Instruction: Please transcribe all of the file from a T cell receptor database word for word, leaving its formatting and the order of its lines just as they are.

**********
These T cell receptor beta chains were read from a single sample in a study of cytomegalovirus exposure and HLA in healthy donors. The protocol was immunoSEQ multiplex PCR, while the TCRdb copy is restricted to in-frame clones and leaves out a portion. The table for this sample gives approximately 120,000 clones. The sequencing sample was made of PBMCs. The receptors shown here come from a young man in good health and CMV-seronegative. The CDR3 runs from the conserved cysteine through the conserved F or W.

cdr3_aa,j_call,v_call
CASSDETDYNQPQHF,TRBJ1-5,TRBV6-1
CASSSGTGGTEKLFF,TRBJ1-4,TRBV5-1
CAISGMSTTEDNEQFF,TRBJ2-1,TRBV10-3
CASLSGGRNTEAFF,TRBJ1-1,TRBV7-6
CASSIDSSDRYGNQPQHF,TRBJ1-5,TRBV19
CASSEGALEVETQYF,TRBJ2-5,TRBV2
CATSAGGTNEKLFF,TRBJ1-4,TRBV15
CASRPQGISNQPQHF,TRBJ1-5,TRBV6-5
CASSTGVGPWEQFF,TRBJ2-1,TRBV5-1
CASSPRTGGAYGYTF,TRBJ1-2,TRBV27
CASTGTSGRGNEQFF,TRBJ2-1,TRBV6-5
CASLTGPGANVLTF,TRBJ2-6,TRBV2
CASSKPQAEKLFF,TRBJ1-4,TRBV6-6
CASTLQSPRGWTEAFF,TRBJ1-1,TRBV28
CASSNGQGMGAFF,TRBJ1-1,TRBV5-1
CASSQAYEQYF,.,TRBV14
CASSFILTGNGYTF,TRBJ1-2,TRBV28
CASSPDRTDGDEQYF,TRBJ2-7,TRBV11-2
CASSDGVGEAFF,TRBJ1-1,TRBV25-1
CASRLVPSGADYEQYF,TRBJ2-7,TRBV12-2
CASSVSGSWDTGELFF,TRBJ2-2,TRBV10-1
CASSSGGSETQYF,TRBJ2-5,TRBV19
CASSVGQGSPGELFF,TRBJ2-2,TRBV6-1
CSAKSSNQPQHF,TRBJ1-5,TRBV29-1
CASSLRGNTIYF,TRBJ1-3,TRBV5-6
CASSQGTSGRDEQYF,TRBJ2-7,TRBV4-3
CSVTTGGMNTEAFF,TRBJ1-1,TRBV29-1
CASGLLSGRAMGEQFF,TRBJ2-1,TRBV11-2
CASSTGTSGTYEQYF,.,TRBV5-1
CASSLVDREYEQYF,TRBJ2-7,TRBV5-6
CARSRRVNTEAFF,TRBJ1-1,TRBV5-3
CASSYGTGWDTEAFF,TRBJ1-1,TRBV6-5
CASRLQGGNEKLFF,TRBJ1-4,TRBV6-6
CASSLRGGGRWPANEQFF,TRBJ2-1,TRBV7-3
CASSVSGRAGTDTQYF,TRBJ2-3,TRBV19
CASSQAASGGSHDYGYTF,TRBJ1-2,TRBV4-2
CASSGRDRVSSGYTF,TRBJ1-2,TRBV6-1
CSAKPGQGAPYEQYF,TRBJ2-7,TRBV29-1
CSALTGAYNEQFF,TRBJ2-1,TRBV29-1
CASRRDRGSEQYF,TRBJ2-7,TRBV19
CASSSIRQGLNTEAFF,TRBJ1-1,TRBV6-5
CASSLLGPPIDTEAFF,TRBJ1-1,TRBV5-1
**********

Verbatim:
These T cell receptor beta chains were read from a single sample in a study of cytomegalovirus exposure and HLA in healthy donors. The protocol was immunoSEQ multiplex PCR, while the TCRdb copy is restricted to in-frame clones and leaves out a portion. The table for this sample gives approximately 120,000 clones. The sequencing sample was made of PBMCs. The receptors shown here come from a young man in good health and CMV-seronegative. The CDR3 runs from the conserved cysteine through the conserved F or W.

cdr3_aa,j_call,v_call
CASSDETDYNQPQHF,TRBJ1-5,TRBV6-1
CASSSGTGGTEKLFF,TRBJ1-4,TRBV5-1
CAISGMSTTEDNEQFF,TRBJ2-1,TRBV10-3
CASLSGGRNTEAFF,TRBJ1-1,TRBV7-6
CASSIDSSDRYGNQPQHF,TRBJ1-5,TRBV19
CASSEGALEVETQYF,TRBJ2-5,TRBV2
CATSAGGTNEKLFF,TRBJ1-4,TRBV15
CASRPQGISNQPQHF,TRBJ1-5,TRBV6-5
CASSTGVGPWEQFF,TRBJ2-1,TRBV5-1
CASSPRTGGAYGYTF,TRBJ1-2,TRBV27
CASTGTSGRGNEQFF,TRBJ2-1,TRBV6-5
CASLTGPGANVLTF,TRBJ2-6,TRBV2
CASSKPQAEKLFF,TRBJ1-4,TRBV6-6
CASTLQSPRGWTEAFF,TRBJ1-1,TRBV28
CASSNGQGMGAFF,TRBJ1-1,TRBV5-1
CASSQAYEQYF,.,TRBV14
CASSFILTGNGYTF,TRBJ1-2,TRBV28
CASSPDRTDGDEQYF,TRBJ2-7,TRBV11-2
CASSDGVGEAFF,TRBJ1-1,TRBV25-1
CASRLVPSGADYEQYF,TRBJ2-7,TRBV12-2
CASSVSGSWDTGELFF,TRBJ2-2,TRBV10-1
CASSSGGSETQYF,TRBJ2-5,TRBV19
CASSVGQGSPGELFF,TRBJ2-2,TRBV6-1
CSAKSSNQPQHF,TRBJ1-5,TRBV29-1
CASSLRGNTIYF,TRBJ1-3,TRBV5-6
CASSQGTSGRDEQYF,TRBJ2-7,TRBV4-3
CSVTTGGMNTEAFF,TRBJ1-1,TRBV29-1
CASGLLSGRAMGEQFF,TRBJ2-1,TRBV11-2
CASSTGTSGTYEQYF,.,TRBV5-1
CASSLVDREYEQYF,TRBJ2-7,TRBV5-6
CARSRRVNTEAFF,TRBJ1-1,TRBV5-3
CASSYGTGWDTEAFF,TRBJ1-1,TRBV6-5
CASRLQGGNEKLFF,TRBJ1-4,TRBV6-6
CASSLRGGGRWPANEQFF,TRBJ2-1,TRBV7-3
CASSVSGRAGTDTQYF,TRBJ2-3,TRBV19
CASSQAASGGSHDYGYTF,TRBJ1-2,TRBV4-2
CASSGRDRVSSGYTF,TRBJ1-2,TRBV6-1
CSAKPGQGAPYEQYF,TRBJ2-7,TRBV29-1
CSALTGAYNEQFF,TRBJ2-1,TRBV29-1
CASRRDRGSEQYF,TRBJ2-7,TRBV19
CASSSIRQGLNTEAFF,TRBJ1-1,TRBV6-5
CASSLLGPPIDTEAFF,TRBJ1-1,TRBV5-1